Jason Guriel’s own work has been published in Slate, Parnassus, Reader’s Digest, and others, and he was the first Canadian poet to receive the Frederick Bock Prize from Poetry magazine, in 2007.
Guriel is a critic’s critic (or, more specifically, a poetry critic’s poetry critic). The audience for this book is decidedly slim: critics seeking examples on essay review craft and lessons on digging deep, and poets seeking to expand their writing techniques (though geared more toward pleasing readers and critics rather than expressing an image or emotion), will find insight in Guriel’s analyses. Writers of prose, too, may benefit from looking past the seemingly limited content of the book and observing Guriel’s melodic and effective language choices to discover new, inventive, awe-worthy ways of conveying an abstract idea.
—Aimee Jodoin, Foreword Reviews
‘What sets Guriel apart is the inescapable tone of his writing. It’s obvious from reading him: he is having fun. He cares about poetry and its aesthetics enough to deeply engage in a jolly way.’
—Micheline Maylor, Quill & Quire
Guriel’s most important attribute ... is his writing: concise, with creative turns of phrase, surprising and apt lexical choices, skeptical, allusive, unstuffy and unafraid to stick his neck out with evaluations.... Guriel is foremost a curious reader who’s arrogant enough to believe his opinions matter (reviewers, in general, need more of that arrogance).
’Jason Guriel’s often-stated belief that poetry should entertain is provocative for certain, and he enjoys the role of provocateur. His glib pronouncements on a bad poet (Jane Mead, for example, is "less poet than stenographer," a barb almost as good as Mordecai Richler’s deft consignment to hell of Frederick Philip Grove as "a good speller") are great fun, and make his reviews and essays themselves good entertainment.’
—Bruce Whiteman, Canadian Notes & Queries
’[The Pigheaded Soul] establishes [Jason Guriel] as the most incisive, well-informed, and entertaining poetry critic in Canada’
—Maurice Mierau, Contemporary Verse 2
Again and again Guriel opens a poem to show the reader its construction, increasing my admiration not only for Guriel, and (if the poem proves solid) for the poet who made the poem, but also for the discipline (!) of poetry as a whole.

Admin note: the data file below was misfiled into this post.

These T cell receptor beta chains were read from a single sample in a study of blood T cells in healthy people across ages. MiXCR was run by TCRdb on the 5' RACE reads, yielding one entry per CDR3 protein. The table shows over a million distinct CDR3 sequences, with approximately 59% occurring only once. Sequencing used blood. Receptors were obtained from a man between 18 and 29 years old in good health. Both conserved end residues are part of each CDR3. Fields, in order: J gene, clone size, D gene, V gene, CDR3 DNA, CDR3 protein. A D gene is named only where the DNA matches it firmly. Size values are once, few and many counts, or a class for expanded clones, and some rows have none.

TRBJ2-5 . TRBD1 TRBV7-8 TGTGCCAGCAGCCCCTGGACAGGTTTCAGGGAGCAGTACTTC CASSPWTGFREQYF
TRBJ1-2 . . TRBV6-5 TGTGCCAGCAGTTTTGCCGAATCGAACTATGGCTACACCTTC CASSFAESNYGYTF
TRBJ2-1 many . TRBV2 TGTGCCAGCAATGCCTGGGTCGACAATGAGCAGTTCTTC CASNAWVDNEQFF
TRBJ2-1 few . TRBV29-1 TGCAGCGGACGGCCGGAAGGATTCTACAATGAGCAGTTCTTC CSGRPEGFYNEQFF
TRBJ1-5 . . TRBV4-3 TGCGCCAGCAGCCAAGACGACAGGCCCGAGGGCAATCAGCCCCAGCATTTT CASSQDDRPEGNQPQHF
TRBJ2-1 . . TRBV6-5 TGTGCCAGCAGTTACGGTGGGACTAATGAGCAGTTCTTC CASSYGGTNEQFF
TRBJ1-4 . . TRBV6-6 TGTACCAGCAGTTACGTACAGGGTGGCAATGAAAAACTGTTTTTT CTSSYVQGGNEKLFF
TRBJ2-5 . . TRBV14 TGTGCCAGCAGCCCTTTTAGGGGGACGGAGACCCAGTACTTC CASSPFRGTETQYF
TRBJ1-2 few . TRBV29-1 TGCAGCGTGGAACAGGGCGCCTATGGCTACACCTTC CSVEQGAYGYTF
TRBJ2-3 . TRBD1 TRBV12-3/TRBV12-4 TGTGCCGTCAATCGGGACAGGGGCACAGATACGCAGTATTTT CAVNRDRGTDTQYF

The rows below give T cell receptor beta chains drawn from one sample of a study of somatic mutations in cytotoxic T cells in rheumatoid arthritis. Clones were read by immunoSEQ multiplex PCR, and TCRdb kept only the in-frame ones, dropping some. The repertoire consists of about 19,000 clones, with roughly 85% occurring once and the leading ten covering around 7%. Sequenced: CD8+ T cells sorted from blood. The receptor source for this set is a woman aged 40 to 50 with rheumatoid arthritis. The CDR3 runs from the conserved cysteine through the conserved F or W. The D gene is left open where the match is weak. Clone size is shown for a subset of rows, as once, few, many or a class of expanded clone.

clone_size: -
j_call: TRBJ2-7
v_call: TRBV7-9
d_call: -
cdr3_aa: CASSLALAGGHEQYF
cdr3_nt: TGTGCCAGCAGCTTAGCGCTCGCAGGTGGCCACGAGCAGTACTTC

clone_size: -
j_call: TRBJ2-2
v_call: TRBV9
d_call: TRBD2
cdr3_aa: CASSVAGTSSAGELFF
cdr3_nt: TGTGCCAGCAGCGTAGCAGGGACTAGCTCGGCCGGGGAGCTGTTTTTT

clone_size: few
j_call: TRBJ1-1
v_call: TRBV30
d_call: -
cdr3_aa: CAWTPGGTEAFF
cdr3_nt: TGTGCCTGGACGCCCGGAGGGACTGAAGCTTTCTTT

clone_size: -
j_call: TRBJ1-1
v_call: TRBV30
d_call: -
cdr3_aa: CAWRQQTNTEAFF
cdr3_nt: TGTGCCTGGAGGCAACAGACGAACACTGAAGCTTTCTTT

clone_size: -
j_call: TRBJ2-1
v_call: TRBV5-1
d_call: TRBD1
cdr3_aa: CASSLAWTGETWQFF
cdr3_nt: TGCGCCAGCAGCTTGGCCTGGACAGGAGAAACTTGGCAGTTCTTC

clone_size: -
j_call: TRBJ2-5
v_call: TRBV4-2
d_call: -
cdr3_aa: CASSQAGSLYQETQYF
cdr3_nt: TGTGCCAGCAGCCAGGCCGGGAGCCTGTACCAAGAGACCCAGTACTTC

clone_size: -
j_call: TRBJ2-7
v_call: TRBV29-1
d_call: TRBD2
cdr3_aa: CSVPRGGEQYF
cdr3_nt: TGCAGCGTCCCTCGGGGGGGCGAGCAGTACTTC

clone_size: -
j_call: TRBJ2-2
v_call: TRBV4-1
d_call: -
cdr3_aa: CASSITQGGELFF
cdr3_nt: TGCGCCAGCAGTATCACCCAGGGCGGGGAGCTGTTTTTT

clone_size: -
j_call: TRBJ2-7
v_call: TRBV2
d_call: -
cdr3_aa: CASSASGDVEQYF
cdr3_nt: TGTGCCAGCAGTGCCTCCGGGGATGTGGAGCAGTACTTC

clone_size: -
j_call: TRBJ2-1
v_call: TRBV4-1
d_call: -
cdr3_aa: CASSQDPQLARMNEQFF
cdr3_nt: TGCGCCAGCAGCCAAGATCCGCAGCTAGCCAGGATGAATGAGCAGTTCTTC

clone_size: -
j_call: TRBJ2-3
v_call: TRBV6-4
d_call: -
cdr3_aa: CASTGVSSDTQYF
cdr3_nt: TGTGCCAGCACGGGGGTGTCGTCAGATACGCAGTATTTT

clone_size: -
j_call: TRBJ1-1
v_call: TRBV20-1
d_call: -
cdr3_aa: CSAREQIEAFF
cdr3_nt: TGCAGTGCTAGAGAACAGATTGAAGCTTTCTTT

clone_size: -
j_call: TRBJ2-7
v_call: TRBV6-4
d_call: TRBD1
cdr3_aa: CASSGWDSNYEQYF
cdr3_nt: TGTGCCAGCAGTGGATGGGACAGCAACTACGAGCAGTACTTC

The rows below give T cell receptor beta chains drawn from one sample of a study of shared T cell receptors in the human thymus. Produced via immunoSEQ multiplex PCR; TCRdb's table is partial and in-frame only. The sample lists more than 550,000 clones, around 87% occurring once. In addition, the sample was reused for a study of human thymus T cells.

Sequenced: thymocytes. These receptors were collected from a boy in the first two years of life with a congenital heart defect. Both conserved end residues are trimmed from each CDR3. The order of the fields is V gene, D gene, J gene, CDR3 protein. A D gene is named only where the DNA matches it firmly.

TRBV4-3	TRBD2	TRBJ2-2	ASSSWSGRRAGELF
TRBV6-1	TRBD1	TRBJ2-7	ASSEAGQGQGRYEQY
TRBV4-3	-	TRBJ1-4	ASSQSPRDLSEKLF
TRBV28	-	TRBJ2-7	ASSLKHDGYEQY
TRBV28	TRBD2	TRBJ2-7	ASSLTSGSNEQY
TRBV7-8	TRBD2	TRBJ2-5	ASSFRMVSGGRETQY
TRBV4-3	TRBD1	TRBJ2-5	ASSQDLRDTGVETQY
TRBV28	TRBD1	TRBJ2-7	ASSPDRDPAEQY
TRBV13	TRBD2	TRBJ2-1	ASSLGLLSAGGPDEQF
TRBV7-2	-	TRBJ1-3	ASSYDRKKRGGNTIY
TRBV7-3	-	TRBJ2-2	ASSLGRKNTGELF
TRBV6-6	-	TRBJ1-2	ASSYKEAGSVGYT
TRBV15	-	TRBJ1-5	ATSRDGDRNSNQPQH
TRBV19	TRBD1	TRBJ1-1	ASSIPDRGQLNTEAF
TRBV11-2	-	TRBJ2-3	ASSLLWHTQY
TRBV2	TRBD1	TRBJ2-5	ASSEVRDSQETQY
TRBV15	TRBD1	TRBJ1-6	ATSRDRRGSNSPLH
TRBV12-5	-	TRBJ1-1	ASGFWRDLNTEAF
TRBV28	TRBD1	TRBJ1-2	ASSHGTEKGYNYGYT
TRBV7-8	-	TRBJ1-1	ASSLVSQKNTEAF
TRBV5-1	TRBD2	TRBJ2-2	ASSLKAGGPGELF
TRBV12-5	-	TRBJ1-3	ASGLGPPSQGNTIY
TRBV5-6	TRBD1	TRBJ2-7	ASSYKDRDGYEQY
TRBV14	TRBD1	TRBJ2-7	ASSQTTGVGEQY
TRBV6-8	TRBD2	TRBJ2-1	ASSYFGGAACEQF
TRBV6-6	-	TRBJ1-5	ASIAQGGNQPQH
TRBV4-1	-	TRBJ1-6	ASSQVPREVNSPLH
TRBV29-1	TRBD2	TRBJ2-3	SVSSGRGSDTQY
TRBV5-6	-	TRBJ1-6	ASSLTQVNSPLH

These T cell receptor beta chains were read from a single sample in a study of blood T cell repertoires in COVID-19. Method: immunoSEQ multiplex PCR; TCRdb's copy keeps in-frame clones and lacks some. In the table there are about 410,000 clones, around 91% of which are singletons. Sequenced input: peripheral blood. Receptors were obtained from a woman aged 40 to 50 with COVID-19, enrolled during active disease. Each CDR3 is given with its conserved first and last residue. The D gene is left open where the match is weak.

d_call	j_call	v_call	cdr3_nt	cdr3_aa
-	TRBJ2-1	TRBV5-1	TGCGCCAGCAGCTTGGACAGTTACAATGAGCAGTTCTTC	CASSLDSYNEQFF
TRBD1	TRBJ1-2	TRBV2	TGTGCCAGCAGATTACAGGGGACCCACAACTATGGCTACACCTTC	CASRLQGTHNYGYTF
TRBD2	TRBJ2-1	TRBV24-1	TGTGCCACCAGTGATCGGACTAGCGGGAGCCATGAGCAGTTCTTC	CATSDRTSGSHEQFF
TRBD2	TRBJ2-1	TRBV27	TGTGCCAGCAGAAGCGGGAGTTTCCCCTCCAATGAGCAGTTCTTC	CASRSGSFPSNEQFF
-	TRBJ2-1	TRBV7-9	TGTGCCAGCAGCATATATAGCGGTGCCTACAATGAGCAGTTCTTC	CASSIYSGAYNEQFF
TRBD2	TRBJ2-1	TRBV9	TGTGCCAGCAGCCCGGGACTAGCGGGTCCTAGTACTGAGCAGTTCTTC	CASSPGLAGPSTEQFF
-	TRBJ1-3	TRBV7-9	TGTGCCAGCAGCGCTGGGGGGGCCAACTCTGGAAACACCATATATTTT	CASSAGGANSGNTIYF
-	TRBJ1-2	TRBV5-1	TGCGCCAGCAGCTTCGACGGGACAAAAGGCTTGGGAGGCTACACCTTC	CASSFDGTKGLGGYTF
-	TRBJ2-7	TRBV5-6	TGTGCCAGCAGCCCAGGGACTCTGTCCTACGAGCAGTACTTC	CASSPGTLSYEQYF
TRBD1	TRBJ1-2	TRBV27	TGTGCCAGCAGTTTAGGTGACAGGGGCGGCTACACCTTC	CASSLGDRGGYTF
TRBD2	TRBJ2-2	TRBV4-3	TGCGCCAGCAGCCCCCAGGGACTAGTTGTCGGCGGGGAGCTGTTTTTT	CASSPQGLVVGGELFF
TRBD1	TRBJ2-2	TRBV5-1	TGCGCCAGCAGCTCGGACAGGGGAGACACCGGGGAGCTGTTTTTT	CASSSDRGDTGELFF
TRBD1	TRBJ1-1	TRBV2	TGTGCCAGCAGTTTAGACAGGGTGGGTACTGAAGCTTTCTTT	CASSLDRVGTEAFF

—Mary W. Walters
‘Jason Guriel’s The Pigheaded Soul immediately vaults him into the first rank of poetry critics. He manages, in nearly every sentence, to seem amiable, incorruptible and incisive. His survey of Canadian poetry is without rival; his views on American poetry are utterly fresh. I will be consulting this book for a very, very long time into the future.’
Introduction or preface
When I was younger, I had the habit of imagining what I’d say, were I a rock critic, about this or that album. But such grey literature, dreamed up for the back pages of music trades, was almost always left untyped at the back of my mind. (The one review that escaped my skull: a letter to the editor of Mojo, in which Radiohead is taken to task for its pretentiousness by a pigheaded twentysomething.) My first real reviews were commissioned by a literary magazine, now defunct, that had requested to see some poems, but found nothing to its liking. Several submissions were dispatched; nothing took. In what was surely a last-ditch attempt to get something of mine into print (and save all parties any further embarrassment) the editors wondered if I might like to try reviewing a collection of poetry. That might shut me up.
New assignments resulted in commissions from other magazines: book review begat book review. In the generally dull world of poetry criticism, a remotely sharp judgment will tend to perk the ears of editors who like a little edge, even if some readers elect to call the noise they hear a “hatchet job.” Those conspiracy theorists who assume I have an axe to grind should be assured that the whetstone was usually someone else’s idea.
Put another way, The Pigheaded Soul was written largely by accident, under the radar of even its author, who apparently couldn’t bring himself to turn down too many gigs. The few times I vowed to get out of the game and back to poems, some editor always pulled me back in. Before I could reconsider, I had embarked on yet another criticism spree.
(... Continued in The Pigheaded Soul)
—Jason Guriel, Toronto, 2012
Jason Guriel is a poet and critic whose work has appeared in such influential publications as Poetry, Reader’s Digest, The Walrus, Parnassus, Canadian Notes & Queries, The New Criterion, and PN Review. His poetry has been anthologized in The Best Canadian Poetry in English, and in 2007, he was the first Canadian to receive the Frederick Bock Prize from Poetry magazine. He won Poetry’s Editors Prize for Book Reviewing in 2009. Guriel lives in Toronto, Ontario.
You can reach Jason Guriel on Twitter at @jasonguriel